TheAdidas team was huddled withKanyeWest, pitching ideas forthefirst shoe they would create together. It was 2013, and the rapper and the sportswear brand had just agreed to become partners.TheAdidas employees, thrilled to get started, had arrayed sneakersandfabric swatches on a long table near a mood board pinned with images.
But nothing they showed that day atthecompany’s German headquarters capturedthevision West had shared. To convey how offensive he consideredthedesigns, he grabbed a sketchofa shoeandtook a marker tothetoe, according to two participants. Then he drew a swastika.
It was shocking, especially totheGermans inthegroup. Most displaysofthesymbol are banned in their country.Theimage was acutely sensitive for a company whose founder belonged totheNazi Party.Andthey were meeting just miles from Nuremberg, where leadersoftheThird Reich were tried for crimes against humanity.
That encounter was a signofwhat was to come during a collaboration that would breaktheboundariesofcelebrity endorsement deals. Salesoftheshoes, Yeezys, would surpass $1 billion a year, lifting Adidas’ bottom lineandrecapturing its cool. West, who now goes by Ye, would become a billionaire.
Whenthecompany endedtherelationship last October, it appeared to betheculminationofweeksofWest’s inflammatory public remarks — targeting Jewsanddisparaging Black Lives Matter —andoutside pressure onthebrand to cut ties. But it was alsotheculminationofa decade of Adidas’ tolerance behindthescenes.
Inside their partnership,theartist made antisemiticandsexually offensive comments, displayed erratic behaviorandissued ever-escalating demands, a New York Times examination found. Adidas’ leaders, eager for the profits, time and again abided hismisconduct.
While some other brands have been quick to end deals over offensive or embarrassing behavior, Adidas held on for years.
This article isthefullest accounting yetoftheir relationship.TheTimes interviewed currentandformer employees of Adidas and of West and obtained hundredsofpreviously undisclosed internal records — contracts, text messages, memosandfinancial documents — that reveal episodes throughout a partnership that was fraught fromthestart.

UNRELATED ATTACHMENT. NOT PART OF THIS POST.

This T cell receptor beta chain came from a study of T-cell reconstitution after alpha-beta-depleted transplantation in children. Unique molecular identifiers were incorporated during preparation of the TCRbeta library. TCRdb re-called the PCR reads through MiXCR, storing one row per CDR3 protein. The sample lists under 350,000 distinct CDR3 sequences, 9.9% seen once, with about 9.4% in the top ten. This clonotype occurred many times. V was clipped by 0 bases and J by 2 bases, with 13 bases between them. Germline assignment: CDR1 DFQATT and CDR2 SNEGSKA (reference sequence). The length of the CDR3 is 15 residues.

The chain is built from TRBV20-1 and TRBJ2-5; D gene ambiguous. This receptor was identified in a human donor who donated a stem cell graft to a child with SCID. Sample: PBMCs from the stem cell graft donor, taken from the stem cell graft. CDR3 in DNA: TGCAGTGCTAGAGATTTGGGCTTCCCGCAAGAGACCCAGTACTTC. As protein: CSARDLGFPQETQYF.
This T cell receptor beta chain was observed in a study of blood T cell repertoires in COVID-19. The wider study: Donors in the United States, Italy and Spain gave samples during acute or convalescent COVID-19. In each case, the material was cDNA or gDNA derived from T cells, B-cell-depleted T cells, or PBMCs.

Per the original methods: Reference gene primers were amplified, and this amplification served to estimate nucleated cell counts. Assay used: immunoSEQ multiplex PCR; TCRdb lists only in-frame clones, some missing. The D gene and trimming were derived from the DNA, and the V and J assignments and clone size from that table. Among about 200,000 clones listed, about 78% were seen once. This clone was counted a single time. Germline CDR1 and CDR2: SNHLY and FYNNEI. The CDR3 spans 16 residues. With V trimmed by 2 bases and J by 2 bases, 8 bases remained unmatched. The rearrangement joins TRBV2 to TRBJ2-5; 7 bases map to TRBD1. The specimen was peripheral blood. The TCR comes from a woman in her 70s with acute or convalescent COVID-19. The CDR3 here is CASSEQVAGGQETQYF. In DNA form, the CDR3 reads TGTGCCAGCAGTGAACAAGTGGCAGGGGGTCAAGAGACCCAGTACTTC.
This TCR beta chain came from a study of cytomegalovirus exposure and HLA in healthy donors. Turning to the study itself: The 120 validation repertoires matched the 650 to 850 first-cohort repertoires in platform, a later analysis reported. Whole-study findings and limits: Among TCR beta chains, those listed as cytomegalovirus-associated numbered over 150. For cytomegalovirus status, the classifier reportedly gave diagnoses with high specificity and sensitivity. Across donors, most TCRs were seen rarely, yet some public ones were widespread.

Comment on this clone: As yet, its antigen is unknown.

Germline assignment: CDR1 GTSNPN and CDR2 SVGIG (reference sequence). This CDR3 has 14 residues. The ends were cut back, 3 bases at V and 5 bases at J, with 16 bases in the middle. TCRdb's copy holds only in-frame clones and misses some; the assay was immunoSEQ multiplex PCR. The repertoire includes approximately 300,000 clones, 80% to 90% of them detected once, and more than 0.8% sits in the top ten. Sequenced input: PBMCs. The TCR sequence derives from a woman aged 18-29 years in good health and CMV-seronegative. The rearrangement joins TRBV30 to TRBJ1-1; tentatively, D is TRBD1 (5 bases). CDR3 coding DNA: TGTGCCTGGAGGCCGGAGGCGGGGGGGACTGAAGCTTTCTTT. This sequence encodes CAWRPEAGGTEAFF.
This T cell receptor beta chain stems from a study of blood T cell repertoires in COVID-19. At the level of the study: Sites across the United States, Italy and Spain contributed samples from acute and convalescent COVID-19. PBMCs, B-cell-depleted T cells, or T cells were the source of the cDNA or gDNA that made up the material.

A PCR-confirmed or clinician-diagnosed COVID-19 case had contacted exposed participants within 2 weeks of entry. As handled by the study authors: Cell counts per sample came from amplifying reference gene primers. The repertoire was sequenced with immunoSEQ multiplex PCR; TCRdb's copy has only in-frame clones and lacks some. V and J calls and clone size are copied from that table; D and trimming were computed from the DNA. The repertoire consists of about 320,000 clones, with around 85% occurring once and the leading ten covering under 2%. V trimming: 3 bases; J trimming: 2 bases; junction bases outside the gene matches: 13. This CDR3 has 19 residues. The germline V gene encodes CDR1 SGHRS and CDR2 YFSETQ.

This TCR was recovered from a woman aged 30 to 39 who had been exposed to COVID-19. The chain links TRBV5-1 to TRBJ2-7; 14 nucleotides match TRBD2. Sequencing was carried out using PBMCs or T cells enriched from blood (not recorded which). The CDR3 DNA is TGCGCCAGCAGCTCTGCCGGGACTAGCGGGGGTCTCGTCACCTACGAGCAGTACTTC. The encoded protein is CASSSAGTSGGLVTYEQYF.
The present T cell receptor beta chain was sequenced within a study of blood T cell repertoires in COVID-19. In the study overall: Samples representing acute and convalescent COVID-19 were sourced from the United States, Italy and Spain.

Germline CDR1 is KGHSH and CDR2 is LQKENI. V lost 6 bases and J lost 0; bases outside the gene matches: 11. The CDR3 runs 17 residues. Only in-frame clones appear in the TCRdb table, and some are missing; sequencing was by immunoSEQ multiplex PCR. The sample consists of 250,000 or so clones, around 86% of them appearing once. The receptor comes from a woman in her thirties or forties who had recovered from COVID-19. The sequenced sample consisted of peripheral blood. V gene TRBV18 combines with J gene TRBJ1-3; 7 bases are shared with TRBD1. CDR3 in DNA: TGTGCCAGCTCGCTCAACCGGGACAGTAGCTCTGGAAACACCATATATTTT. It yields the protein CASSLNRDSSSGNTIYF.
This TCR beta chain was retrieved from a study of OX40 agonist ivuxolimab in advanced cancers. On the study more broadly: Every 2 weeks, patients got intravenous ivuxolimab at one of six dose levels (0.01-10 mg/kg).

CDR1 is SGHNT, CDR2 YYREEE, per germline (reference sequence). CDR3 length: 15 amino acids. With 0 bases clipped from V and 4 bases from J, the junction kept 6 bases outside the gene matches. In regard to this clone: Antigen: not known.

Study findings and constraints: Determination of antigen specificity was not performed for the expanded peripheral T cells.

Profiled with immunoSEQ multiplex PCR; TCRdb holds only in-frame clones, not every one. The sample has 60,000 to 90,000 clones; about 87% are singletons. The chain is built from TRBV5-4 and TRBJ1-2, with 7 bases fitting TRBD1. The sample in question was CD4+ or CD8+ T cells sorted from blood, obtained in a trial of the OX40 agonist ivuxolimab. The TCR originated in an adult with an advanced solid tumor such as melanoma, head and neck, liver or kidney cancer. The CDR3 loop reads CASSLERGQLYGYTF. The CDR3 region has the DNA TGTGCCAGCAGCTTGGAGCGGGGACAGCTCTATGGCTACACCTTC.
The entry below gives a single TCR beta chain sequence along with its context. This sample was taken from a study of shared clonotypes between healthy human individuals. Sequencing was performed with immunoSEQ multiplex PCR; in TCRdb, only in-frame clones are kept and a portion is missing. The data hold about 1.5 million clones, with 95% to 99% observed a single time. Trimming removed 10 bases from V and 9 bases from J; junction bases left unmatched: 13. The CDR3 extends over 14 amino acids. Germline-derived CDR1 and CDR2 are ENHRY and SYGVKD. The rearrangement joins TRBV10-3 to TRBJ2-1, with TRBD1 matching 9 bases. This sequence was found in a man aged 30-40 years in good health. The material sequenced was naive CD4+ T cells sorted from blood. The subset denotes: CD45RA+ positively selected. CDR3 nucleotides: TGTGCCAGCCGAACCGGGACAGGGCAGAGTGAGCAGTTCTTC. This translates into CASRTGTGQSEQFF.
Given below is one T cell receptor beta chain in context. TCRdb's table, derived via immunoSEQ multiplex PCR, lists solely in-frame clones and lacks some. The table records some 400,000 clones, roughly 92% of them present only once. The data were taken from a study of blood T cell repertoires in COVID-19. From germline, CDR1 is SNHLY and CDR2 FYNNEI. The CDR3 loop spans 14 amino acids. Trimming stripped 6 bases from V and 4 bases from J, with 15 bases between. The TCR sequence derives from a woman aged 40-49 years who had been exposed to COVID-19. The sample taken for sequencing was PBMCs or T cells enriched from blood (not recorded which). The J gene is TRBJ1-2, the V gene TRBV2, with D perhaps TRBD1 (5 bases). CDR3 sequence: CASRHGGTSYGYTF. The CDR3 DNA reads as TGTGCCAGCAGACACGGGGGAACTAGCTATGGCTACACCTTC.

Just weeks beforethe2013 swastika incident,theTimes found, West made Adidas executives watch pornography during a meeting at his Manhattan apartment, ostensibly to spark creativity. In February 2015, preparing to showthefirst Yeezy collection at New York Fashion Week, staff members complained that he had upset them with angry, sexually crude comments.
He later advised a Jewish Adidas manager to kiss a pictureofAdolf Hitler every day,andhe told a memberofthecompany’s executive board that he had paid a seven-figure settlement to oneofhis own senior employees who accused himofrepeatedly praisingthearchitectoftheHolocaust.
Againandagain, West contended that Adidas was exploiting him. “I feel super disrespected in this ‘partnership,’” he said in one text message. He routinely sought moremoneyandpower, even suggesting that he should become Adidas’ CEO.
His complaints were often delivered amid mood swings, creating whiplash fortheAdidas team working with him. Diagnosed with bipolar disorder, he at times rejectedtheassessmentandresisted treatment.
As Adidas grew more reliant on Yeezy sales, so did West. In addition to royaltiesandupfront cash,thecompany eventually agreed to another enticement: $100 million annually, officially for Yeezy marketing but, in practice, a fund that he could spend with little oversight.
In a statement totheTimes, Adidas said it “has no tolerance for hate speechandoffensive behavior, which is whythecompany terminatedtheAdidas Yeezy partnership.”Thebrand turned down interview requestsand, citing confidentiality rules, declined to comment on financial aspectsofthecollaborationandAdidas’ relationship with West.